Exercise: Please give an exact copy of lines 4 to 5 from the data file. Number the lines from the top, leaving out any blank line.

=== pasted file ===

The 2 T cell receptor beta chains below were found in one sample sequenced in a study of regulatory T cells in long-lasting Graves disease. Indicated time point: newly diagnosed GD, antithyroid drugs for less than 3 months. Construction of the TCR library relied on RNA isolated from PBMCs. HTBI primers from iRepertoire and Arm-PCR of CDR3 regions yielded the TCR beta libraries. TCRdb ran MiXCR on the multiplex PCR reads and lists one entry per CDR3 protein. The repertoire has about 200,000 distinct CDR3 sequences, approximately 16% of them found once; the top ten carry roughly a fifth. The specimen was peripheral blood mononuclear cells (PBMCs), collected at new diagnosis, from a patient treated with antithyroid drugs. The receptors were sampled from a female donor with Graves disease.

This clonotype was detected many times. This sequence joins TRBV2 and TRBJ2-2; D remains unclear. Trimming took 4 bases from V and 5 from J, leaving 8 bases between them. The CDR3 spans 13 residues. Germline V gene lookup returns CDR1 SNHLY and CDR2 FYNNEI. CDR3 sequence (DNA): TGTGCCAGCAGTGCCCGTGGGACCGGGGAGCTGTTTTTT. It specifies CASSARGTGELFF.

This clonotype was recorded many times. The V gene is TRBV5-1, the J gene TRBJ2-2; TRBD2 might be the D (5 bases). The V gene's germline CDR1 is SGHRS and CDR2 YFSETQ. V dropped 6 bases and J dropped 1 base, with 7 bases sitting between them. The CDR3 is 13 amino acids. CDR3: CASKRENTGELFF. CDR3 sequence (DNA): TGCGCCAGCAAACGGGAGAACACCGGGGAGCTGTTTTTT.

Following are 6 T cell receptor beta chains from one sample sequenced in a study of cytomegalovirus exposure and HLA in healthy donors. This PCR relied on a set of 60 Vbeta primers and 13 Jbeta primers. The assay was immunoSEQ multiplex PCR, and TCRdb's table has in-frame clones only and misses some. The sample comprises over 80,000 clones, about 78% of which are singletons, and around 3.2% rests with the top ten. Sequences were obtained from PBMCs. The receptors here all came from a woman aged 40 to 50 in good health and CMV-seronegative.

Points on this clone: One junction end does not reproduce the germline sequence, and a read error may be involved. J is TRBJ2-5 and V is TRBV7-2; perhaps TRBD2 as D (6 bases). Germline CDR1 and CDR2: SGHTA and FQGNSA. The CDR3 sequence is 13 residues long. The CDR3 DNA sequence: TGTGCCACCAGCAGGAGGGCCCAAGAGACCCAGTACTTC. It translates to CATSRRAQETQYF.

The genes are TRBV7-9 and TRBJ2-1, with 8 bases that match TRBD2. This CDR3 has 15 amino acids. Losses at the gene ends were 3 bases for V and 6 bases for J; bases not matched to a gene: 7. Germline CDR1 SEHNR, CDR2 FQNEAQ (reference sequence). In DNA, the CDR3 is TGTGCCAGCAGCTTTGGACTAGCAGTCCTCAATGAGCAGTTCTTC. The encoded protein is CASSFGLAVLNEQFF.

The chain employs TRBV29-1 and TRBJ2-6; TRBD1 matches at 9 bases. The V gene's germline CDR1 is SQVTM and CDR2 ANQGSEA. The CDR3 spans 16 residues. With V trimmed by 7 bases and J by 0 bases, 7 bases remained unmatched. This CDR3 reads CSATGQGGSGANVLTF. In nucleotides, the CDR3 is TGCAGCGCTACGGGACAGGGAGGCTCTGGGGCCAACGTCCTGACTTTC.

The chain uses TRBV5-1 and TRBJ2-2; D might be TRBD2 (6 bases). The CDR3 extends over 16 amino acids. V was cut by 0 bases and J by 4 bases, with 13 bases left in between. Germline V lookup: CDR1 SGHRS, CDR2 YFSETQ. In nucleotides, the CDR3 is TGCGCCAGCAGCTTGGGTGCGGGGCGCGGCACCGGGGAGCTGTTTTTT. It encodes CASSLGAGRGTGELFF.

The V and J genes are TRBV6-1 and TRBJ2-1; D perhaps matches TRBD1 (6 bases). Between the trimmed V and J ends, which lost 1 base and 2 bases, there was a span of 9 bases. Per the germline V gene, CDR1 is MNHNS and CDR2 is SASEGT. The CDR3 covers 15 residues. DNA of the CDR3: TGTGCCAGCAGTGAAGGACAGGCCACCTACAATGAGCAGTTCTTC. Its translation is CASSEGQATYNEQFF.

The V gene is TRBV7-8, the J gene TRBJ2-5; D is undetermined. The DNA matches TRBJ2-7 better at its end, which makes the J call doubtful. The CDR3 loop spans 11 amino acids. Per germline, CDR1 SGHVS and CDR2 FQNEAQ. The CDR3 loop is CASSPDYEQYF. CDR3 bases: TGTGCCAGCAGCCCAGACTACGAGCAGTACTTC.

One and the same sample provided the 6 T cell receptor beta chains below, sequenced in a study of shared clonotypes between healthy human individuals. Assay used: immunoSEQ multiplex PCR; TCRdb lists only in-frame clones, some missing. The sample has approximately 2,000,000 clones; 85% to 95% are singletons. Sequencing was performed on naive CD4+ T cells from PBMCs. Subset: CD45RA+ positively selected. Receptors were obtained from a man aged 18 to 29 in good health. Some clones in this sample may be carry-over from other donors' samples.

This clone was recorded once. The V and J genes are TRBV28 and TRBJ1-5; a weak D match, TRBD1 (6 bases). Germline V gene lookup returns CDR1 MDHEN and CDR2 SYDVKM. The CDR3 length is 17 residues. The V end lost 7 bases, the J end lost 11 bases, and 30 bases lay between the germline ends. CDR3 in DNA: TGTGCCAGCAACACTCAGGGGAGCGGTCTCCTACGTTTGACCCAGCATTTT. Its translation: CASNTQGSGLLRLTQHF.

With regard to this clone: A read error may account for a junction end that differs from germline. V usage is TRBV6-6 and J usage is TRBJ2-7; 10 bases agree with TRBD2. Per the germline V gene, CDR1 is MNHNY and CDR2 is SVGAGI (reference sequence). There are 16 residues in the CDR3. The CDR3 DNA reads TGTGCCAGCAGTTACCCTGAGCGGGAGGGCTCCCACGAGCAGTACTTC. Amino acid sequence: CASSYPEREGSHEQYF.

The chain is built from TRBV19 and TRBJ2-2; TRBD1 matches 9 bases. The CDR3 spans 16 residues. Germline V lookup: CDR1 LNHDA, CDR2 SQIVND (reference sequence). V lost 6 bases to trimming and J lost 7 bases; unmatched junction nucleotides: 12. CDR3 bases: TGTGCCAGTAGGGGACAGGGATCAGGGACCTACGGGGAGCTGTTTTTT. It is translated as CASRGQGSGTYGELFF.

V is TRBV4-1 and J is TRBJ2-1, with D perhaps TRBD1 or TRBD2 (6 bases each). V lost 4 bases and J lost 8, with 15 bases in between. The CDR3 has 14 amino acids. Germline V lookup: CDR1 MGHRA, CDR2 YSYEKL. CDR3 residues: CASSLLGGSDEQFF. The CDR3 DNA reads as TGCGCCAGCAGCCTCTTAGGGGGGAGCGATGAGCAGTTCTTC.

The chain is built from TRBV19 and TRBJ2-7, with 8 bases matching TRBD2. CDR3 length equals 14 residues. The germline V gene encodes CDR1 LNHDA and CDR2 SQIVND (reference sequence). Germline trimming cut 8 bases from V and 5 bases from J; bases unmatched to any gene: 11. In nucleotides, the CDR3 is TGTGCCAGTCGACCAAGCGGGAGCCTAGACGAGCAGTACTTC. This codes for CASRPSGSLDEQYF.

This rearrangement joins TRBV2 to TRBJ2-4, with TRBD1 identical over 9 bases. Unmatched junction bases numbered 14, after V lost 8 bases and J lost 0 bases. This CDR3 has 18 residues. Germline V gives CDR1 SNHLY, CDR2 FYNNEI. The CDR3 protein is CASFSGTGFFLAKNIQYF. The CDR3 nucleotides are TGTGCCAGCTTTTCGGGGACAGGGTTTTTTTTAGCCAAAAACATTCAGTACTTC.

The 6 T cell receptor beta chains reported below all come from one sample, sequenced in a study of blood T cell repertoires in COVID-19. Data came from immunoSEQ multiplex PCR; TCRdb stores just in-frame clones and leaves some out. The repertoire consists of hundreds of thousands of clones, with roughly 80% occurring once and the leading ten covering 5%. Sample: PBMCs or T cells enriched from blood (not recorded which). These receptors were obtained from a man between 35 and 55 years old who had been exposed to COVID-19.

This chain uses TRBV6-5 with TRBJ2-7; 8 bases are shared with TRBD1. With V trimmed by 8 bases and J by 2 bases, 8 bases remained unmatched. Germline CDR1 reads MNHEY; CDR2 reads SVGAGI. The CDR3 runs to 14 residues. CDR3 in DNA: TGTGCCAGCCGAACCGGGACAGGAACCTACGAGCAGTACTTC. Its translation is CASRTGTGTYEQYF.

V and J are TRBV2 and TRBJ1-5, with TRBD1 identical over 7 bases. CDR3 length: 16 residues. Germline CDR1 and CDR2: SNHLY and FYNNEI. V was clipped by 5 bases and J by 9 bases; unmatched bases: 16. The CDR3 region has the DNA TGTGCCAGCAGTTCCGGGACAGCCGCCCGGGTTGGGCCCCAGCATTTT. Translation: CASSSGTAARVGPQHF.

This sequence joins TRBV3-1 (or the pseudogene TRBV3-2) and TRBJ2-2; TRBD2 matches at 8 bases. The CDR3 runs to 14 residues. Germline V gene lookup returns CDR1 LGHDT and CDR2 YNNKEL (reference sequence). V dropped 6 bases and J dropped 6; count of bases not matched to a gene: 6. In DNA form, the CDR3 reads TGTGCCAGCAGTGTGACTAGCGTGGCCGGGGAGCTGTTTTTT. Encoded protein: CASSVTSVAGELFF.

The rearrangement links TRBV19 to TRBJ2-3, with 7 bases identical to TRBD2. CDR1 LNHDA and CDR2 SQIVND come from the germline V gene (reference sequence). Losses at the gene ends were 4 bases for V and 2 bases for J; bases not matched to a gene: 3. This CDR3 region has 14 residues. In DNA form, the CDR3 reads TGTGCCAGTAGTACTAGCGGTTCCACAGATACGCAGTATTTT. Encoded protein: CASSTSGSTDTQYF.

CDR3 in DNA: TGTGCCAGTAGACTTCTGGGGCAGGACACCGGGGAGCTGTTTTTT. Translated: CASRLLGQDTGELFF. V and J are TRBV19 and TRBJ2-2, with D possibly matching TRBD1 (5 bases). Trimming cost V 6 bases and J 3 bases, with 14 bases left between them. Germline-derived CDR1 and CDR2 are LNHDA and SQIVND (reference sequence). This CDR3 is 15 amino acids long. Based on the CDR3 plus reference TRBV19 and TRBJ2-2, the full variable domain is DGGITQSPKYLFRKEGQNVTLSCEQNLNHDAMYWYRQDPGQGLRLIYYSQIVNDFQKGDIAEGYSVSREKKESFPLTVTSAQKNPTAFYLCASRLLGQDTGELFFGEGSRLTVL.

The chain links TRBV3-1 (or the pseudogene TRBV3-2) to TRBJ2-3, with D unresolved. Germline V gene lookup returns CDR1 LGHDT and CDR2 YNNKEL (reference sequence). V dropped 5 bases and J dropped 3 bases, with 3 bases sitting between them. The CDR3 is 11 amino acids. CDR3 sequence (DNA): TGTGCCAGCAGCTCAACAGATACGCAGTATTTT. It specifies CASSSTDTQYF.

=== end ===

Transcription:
Following are 6 T cell receptor beta chains from one sample sequenced in a study of cytomegalovirus exposure and HLA in healthy donors. This PCR relied on a set of 60 Vbeta primers and 13 Jbeta primers. The assay was immunoSEQ multiplex PCR, and TCRdb's table has in-frame clones only and misses some. The sample comprises over 80,000 clones, about 78% of which are singletons, and around 3.2% rests with the top ten. Sequences were obtained from PBMCs. The receptors here all came from a woman aged 40 to 50 in good health and CMV-seronegative.

Points on this clone: One junction end does not reproduce the germline sequence, and a read error may be involved. J is TRBJ2-5 and V is TRBV7-2; perhaps TRBD2 as D (6 bases). Germline CDR1 and CDR2: SGHTA and FQGNSA. The CDR3 sequence is 13 residues long. The CDR3 DNA sequence: TGTGCCACCAGCAGGAGGGCCCAAGAGACCCAGTACTTC. It translates to CATSRRAQETQYF.